Group using grant to address tobacco use


Healthy Jackson County has been around for a long time but really started gaining momentum over the last two years.

The group played an active role overseeing the obesity prevention grant in Jackson County from 2016 to 2018. That grant was funded by the Centers for Disease Control and Prevention.

When funding from the grant ended last year, the initiative transitioned over to Schneck Medical Center, where Bethany Daugherty is facilitator of the coalition. She also is a health and wellness education specialist and registered dietitian at Schneck.

Daugherty works alongside Susan Zabor, vice president of clinical services at Schneck.

Improving nutrition, increasing physical activity and decreasing tobacco use are the three main focuses of Healthy Jackson County.

Although the obesity grant has ended, Schneck recently received a $75,000 capacity-building grant to improve tobacco prevention and cessation efforts in Jackson County.

Zabor said the grant money will be used for new initiatives that typically couldn’t be funded, and the purpose of the capacity grant is to bring new local partnerships together with a common goal of tobacco prevention and cessation.

“Schneck and HJC were fortunate enough to receive a grant from the Indiana State Department of Health for the next two years,” Daugherty said. “This will be used to address tobacco use in Jackson County, which is an exciting opportunity.”

Daugherty said the grant has allowed Schneck to hire a part-time staff member, Dr. Tosha Cantrell-Bruce, as the tobacco capacity grant coordinator as of this past August.

Cantrell-Bruce is working with the state to make sure the hospital is achieving certain required actions of the grant and reaching out to the community to make tobacco prevention and cessation happen, Zabor said.

“My background and skill set is in collaboration and working through initiatives, and I have worked for public health causes before but not in tobacco,” Cantrell-Bruce said. “I was drawn to the position for that reason, because I wanted to be challenged.”

Before being hired by Schneck, Cantrell-Bruce was an educator with the University of Illinois extension for more than nine years and an assistant professor there for eight years.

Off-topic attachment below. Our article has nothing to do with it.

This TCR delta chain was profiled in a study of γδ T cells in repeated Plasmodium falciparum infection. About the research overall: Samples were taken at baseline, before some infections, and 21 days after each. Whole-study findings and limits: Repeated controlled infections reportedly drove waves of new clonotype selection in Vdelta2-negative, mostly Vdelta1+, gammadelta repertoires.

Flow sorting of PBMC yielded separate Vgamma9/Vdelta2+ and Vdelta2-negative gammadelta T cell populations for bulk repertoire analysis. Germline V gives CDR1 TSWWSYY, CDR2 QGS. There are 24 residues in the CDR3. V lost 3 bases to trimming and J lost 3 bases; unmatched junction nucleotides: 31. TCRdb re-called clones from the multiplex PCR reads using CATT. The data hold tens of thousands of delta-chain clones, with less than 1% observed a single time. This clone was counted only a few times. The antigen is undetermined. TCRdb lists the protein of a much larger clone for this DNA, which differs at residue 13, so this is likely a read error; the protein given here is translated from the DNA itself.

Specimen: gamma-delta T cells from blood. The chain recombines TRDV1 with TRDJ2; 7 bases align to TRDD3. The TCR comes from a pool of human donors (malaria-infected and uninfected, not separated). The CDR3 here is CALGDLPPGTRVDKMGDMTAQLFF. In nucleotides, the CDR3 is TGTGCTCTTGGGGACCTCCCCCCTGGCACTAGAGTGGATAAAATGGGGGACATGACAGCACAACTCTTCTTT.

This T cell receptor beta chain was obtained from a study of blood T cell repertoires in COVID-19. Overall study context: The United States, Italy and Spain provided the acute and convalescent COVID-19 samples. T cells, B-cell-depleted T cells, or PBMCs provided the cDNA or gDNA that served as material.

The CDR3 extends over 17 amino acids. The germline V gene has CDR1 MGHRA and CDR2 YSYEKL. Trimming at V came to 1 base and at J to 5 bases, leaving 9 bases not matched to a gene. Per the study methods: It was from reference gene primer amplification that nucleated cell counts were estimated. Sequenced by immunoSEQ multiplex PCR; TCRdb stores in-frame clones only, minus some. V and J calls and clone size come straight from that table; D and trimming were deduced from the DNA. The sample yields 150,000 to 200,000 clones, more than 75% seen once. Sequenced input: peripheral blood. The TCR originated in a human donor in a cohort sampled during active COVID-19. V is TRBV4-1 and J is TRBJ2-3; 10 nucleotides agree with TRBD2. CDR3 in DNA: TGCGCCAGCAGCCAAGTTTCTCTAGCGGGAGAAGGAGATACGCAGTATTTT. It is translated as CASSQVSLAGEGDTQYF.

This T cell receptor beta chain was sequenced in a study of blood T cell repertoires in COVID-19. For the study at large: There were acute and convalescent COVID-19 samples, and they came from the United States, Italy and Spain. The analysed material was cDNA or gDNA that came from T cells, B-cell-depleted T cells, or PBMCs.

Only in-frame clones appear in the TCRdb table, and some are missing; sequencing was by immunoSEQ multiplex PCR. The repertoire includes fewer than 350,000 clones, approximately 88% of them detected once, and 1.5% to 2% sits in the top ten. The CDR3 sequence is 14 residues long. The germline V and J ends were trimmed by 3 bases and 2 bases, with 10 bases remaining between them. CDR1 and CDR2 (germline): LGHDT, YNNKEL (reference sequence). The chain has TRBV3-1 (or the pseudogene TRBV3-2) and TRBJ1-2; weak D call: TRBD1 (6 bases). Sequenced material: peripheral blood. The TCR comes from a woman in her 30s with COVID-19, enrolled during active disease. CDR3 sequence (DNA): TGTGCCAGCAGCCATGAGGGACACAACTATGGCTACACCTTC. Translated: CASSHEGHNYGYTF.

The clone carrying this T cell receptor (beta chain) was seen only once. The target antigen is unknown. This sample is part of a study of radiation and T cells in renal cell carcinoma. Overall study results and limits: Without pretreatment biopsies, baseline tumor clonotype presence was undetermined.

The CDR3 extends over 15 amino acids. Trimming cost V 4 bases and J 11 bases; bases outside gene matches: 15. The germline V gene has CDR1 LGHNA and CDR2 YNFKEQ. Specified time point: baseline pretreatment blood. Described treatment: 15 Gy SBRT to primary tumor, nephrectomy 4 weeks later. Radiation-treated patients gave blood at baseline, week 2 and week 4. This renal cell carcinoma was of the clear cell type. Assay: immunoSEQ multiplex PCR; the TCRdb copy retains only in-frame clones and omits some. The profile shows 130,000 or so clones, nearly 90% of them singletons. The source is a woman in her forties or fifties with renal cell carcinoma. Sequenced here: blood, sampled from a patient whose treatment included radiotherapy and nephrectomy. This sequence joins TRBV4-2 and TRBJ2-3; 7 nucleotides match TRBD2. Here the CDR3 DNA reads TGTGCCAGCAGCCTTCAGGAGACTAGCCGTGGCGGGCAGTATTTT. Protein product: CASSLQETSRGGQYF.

She and her husband moved from Illinois to Columbus last month.

While working at the University of Illinois extension office, Bruce never lived in the county where she served.

“It brings a much greater objectivity to your job when you live outside of the county from where you work,” Bruce said. “You’re very passionate about doing what’s best for the project. and you work with an unbiased nature.”

According to the Indiana State Department of Health, there are approximately 7,000 adults in Jackson County who smoke, which is about 23% of the population. It’s not just affecting the smokers.

“Secondhand smoke can affect other people, like if someone is smoking downstairs or in another part of the house, others can inhale that,” Cantrell-Bruce said. “You might not be a smoker, but you might be breathing secondhand smoke.”

She said there also is thirdhand smoke when the chemicals from nicotine might land on a table, curtains or bedspread.

“Even if someone opens a window to air out the room, someone can lay a baby down on the bedspread. That baby’s skin has then come into contact with nicotine, which can enter into the blood system,” Cantrell-Bruce said.

“This can happen even if no one has smoked in an apartment recently, but the previous owners were smokers, and a baby is crawling on that carpet, which has been cleaned,” she said. “The chemicals can still get onto the baby’s hands and enter into its system.”

The nearly 7,000 adults who are smoking does not take into account all of the other people who are affected by secondhand and thirdhand smoke from any source of nicotine.